Obama's fascist policies and criminal looting will ensure a 5,000 -- or less -- Dow.

That's a given.

And when ACORN and the other Brown-Shirt brigades get done scamming the census, legislating "statehood for the District of Columbia and possibly also Puerto Rico and through enrolling more of the thirty-five million or so criminal aliens in our midst who long ago became even more important to the "Democrats'" electoral outcomes than even the moronic, the geriatric, the felonious and the long dead and buried our chances of an effective revolution against our republic's spiral into tyranny will quickly slip from the realm of possibility.

Brian Richard Allen

As others have said above -... (Below threshold)
Rich:

As others have said above - the market trades based on what people think will happen in the future, not on what is happening today. To not give Obama credit for the 2000 point drop is silly. People buy something today because they think they will make money in the future and they sell something today because they think they will not.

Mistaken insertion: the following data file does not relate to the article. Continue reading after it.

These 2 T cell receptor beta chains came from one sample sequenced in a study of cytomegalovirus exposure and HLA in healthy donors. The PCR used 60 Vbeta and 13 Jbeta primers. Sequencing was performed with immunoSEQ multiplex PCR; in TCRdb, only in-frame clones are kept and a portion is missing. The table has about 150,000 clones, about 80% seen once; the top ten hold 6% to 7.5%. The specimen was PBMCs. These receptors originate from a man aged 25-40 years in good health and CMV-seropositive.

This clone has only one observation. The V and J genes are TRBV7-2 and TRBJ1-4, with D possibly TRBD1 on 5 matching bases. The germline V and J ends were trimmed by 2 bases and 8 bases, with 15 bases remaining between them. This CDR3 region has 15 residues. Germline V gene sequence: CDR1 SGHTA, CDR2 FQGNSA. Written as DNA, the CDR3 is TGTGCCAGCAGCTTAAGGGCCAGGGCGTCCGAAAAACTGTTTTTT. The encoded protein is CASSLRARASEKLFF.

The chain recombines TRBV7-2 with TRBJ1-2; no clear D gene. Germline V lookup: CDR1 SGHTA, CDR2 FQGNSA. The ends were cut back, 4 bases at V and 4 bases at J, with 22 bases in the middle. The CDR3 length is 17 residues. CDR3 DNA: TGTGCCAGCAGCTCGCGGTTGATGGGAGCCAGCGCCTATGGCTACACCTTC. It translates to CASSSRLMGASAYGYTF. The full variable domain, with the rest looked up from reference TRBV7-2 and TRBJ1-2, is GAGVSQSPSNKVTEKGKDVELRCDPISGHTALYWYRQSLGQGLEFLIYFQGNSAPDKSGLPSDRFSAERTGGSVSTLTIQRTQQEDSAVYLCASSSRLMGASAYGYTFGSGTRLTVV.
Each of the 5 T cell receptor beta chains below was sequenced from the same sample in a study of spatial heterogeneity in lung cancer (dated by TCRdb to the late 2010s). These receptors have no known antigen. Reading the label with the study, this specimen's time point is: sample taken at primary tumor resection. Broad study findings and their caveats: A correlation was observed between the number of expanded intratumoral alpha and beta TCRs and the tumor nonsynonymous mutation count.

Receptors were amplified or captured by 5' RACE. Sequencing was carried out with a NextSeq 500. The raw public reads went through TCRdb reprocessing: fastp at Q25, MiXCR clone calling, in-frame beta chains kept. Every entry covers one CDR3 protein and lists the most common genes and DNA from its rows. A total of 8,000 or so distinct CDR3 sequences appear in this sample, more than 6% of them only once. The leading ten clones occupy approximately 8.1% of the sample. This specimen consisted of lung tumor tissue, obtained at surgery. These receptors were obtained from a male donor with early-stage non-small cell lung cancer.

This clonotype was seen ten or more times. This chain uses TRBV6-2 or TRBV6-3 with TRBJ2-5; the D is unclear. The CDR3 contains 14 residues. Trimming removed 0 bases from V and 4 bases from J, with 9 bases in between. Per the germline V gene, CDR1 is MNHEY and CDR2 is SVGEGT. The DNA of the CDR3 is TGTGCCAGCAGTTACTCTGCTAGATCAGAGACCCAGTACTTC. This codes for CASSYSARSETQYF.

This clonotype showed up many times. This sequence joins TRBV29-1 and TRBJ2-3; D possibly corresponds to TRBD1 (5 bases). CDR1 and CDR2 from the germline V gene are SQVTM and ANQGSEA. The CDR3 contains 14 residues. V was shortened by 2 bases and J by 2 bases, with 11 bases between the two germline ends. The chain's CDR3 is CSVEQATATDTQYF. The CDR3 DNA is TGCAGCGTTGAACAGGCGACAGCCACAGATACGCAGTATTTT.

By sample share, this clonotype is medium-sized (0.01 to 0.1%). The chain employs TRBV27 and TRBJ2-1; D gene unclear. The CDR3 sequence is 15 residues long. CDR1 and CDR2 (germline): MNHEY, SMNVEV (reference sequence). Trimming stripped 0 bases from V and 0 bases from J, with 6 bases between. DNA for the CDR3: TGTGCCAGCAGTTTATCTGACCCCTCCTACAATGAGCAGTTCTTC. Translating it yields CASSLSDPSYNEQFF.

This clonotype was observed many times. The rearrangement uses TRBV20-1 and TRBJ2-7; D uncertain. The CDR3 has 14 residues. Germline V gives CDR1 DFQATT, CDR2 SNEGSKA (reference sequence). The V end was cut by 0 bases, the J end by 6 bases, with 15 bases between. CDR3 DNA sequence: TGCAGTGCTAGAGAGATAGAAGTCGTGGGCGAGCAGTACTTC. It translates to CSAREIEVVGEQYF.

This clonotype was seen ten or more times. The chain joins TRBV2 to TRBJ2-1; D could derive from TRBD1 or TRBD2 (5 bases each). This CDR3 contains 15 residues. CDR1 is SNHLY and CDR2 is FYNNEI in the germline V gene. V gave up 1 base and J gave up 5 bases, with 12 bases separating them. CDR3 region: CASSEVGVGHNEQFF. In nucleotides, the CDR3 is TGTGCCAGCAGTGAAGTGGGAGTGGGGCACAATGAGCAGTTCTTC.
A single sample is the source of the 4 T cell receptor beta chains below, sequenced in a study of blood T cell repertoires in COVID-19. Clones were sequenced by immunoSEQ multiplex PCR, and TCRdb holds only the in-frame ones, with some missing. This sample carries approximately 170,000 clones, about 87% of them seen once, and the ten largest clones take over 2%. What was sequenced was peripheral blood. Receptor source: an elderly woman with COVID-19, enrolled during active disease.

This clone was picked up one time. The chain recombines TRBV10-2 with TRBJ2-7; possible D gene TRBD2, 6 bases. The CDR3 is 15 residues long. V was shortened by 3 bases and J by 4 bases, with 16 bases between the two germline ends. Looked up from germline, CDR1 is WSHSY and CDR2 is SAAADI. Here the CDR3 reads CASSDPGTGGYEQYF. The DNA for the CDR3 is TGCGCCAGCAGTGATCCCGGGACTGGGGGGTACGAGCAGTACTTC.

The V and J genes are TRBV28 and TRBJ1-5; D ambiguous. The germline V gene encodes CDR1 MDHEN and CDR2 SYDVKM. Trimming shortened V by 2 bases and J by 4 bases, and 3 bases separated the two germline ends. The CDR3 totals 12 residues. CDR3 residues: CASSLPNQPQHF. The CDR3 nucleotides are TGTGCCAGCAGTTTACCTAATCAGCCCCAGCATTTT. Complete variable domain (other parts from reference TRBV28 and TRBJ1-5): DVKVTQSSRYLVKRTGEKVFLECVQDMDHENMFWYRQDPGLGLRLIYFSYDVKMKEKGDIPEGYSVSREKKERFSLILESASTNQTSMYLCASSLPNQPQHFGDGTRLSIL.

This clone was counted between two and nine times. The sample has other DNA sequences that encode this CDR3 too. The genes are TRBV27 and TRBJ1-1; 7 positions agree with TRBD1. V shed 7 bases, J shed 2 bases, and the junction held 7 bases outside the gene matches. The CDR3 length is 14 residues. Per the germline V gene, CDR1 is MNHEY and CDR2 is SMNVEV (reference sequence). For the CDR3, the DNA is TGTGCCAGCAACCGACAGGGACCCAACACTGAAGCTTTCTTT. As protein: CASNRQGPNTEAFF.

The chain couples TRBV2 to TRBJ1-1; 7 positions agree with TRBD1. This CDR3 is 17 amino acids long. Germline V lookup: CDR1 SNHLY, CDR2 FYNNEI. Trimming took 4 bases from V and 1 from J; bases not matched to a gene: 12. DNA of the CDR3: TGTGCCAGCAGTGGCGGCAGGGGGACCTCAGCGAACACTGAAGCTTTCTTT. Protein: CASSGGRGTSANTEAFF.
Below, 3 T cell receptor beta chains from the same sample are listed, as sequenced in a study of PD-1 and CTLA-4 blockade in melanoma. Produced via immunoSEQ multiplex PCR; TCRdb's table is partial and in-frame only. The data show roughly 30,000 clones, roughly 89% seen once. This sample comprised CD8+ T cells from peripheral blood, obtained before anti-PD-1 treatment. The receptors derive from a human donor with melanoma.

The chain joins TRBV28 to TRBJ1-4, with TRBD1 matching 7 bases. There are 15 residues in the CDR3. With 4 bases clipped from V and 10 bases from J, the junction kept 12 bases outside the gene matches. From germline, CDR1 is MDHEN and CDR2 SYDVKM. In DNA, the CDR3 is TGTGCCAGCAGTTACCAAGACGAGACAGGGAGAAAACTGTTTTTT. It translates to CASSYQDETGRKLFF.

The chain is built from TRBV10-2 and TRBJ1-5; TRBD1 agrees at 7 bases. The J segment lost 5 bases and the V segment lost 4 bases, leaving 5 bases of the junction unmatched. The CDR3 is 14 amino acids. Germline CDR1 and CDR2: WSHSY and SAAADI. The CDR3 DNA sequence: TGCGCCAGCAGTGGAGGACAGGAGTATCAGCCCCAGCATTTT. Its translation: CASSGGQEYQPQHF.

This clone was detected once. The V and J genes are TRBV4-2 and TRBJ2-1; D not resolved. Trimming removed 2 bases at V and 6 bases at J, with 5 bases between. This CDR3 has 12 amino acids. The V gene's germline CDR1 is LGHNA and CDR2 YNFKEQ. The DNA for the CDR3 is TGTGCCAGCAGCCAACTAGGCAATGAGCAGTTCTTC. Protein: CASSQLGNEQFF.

Yes, there are fundamental factors leading the decline, but those have already become known. The market is now reacting to what Obama is attempting to do about it. Clearly, people don't like what is happening.

<a href="http://mediamatter... (Below threshold)
hyperbolist:
The market(s) react to cert... (Below threshold)

The market(s) react to certain decisions, Bill. For example, see what the market did when our tax-evading Treasury Sec't Tim Geithner announced his "no plan" bank bailout plan the market plummeted.

Oops.